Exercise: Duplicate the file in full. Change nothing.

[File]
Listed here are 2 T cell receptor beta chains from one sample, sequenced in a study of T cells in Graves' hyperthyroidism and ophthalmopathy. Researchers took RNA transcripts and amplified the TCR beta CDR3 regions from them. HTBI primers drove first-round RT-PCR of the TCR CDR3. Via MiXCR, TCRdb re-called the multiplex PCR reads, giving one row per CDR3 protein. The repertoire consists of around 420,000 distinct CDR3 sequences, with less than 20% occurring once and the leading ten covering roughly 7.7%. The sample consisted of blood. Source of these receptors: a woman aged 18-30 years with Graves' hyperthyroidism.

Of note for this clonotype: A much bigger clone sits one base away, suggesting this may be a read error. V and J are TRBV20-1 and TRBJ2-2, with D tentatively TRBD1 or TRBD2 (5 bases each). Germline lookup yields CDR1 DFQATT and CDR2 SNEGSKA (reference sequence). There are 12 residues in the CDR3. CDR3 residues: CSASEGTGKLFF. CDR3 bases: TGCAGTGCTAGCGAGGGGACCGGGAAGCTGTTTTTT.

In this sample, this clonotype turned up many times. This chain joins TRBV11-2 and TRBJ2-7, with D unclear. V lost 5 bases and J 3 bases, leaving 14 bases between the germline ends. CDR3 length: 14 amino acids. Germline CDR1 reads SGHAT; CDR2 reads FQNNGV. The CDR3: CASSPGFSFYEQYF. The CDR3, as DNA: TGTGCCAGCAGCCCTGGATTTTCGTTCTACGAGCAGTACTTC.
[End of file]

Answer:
Listed here are 2 T cell receptor beta chains from one sample, sequenced in a study of T cells in Graves' hyperthyroidism and ophthalmopathy. Researchers took RNA transcripts and amplified the TCR beta CDR3 regions from them. HTBI primers drove first-round RT-PCR of the TCR CDR3. Via MiXCR, TCRdb re-called the multiplex PCR reads, giving one row per CDR3 protein. The repertoire consists of around 420,000 distinct CDR3 sequences, with less than 20% occurring once and the leading ten covering roughly 7.7%. The sample consisted of blood. Source of these receptors: a woman aged 18-30 years with Graves' hyperthyroidism.

Of note for this clonotype: A much bigger clone sits one base away, suggesting this may be a read error. V and J are TRBV20-1 and TRBJ2-2, with D tentatively TRBD1 or TRBD2 (5 bases each). Germline lookup yields CDR1 DFQATT and CDR2 SNEGSKA (reference sequence). There are 12 residues in the CDR3. CDR3 residues: CSASEGTGKLFF. CDR3 bases: TGCAGTGCTAGCGAGGGGACCGGGAAGCTGTTTTTT.

In this sample, this clonotype turned up many times. This chain joins TRBV11-2 and TRBJ2-7, with D unclear. V lost 5 bases and J 3 bases, leaving 14 bases between the germline ends. CDR3 length: 14 amino acids. Germline CDR1 reads SGHAT; CDR2 reads FQNNGV. The CDR3: CASSPGFSFYEQYF. The CDR3, as DNA: TGTGCCAGCAGCCCTGGATTTTCGTTCTACGAGCAGTACTTC.